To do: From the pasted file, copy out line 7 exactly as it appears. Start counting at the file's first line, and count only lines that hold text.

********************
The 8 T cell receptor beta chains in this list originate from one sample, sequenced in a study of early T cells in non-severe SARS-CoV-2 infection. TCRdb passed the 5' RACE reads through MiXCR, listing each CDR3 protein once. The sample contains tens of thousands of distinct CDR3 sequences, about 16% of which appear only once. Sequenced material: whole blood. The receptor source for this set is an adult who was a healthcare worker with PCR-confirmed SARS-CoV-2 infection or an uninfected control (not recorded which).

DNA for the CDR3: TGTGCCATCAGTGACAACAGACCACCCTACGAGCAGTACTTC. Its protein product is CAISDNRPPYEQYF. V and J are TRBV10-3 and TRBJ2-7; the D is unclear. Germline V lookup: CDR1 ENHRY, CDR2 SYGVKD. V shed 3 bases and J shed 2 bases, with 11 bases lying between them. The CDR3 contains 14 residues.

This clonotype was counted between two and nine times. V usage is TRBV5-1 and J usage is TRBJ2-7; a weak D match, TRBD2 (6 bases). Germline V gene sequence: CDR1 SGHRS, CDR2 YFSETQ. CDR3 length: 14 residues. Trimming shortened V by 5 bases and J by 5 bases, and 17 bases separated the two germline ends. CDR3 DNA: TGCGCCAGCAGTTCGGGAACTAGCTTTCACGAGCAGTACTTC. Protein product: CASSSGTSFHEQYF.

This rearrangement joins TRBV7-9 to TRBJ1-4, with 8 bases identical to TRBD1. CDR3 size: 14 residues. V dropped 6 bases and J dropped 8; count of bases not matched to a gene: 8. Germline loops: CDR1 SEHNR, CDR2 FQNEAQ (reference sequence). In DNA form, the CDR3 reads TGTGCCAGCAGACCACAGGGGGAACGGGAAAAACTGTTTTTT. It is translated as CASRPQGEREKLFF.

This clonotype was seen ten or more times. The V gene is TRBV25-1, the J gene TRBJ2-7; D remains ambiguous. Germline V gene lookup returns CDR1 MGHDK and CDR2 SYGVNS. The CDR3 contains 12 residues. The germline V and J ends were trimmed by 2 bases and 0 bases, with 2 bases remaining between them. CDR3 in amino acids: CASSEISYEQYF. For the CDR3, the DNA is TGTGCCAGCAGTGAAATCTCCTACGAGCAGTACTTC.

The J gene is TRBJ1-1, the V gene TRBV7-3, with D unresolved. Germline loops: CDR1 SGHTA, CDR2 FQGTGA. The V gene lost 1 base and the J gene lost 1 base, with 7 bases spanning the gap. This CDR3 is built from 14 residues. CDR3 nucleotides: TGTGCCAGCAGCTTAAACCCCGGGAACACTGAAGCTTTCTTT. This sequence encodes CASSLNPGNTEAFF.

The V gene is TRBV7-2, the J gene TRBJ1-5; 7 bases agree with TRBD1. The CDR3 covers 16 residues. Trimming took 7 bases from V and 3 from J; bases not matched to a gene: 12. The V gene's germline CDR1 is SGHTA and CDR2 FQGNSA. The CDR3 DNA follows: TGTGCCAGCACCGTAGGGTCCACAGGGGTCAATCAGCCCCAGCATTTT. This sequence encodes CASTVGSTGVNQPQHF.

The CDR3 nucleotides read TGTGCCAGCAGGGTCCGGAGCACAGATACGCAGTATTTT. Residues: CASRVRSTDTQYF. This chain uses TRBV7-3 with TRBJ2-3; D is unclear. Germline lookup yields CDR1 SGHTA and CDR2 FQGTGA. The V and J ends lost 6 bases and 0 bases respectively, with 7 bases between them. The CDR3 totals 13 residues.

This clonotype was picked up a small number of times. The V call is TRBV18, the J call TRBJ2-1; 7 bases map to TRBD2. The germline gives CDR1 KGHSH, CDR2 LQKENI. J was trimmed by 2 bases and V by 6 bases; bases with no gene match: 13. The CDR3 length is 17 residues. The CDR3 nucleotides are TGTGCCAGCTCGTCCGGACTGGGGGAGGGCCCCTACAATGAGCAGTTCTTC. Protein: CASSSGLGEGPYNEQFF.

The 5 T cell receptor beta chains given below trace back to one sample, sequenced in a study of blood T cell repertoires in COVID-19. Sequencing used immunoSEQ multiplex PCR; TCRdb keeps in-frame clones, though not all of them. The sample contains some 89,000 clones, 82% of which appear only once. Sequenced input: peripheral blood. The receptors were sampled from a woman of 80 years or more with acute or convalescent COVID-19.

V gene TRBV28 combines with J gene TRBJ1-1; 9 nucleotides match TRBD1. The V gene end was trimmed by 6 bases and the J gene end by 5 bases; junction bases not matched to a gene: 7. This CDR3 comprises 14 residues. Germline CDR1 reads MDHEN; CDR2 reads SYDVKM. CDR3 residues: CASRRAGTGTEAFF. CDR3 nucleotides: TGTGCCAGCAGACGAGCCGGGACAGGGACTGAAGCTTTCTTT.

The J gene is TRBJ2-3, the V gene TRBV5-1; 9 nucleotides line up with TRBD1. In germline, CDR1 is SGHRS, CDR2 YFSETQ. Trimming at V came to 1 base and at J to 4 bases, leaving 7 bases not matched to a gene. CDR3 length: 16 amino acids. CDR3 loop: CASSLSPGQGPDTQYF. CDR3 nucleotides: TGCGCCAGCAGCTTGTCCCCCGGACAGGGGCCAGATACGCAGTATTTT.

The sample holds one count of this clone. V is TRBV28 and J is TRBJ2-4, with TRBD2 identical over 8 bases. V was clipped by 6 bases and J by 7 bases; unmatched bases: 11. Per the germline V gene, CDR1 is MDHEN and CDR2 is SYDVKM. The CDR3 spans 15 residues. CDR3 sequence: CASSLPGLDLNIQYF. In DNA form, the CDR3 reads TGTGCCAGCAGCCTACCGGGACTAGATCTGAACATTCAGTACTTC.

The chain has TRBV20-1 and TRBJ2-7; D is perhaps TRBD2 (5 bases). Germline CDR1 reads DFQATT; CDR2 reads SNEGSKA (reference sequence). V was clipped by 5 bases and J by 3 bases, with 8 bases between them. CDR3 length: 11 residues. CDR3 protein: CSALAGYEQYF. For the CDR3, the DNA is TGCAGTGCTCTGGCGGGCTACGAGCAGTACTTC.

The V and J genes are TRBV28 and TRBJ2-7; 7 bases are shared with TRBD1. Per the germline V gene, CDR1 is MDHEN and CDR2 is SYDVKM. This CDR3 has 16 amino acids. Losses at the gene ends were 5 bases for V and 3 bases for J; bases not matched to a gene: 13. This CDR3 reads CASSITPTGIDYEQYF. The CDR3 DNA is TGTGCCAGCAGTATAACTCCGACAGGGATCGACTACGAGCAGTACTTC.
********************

The V gene is TRBV7-2, the J gene TRBJ1-5; 7 bases agree with TRBD1. The CDR3 covers 16 residues. Trimming took 7 bases from V and 3 from J; bases not matched to a gene: 12. The V gene's germline CDR1 is SGHTA and CDR2 FQGNSA. The CDR3 DNA follows: TGTGCCAGCACCGTAGGGTCCACAGGGGTCAATCAGCCCCAGCATTTT. This sequence encodes CASTVGSTGVNQPQHF.